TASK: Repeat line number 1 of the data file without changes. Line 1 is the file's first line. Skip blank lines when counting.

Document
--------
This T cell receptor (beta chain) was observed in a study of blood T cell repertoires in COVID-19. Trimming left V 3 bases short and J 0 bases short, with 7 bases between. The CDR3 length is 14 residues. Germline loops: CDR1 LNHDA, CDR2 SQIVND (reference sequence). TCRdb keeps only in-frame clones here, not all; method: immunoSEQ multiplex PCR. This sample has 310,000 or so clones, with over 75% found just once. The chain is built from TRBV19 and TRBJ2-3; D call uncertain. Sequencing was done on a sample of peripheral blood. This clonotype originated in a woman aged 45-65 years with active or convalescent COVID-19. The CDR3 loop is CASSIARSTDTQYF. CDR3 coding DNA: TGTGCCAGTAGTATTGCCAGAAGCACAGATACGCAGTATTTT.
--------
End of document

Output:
This T cell receptor (beta chain) was observed in a study of blood T cell repertoires in COVID-19. Trimming left V 3 bases short and J 0 bases short, with 7 bases between. The CDR3 length is 14 residues. Germline loops: CDR1 LNHDA, CDR2 SQIVND (reference sequence). TCRdb keeps only in-frame clones here, not all; method: immunoSEQ multiplex PCR. This sample has 310,000 or so clones, with over 75% found just once. The chain is built from TRBV19 and TRBJ2-3; D call uncertain. Sequencing was done on a sample of peripheral blood. This clonotype originated in a woman aged 45-65 years with active or convalescent COVID-19. The CDR3 loop is CASSIARSTDTQYF. CDR3 coding DNA: TGTGCCAGTAGTATTGCCAGAAGCACAGATACGCAGTATTTT.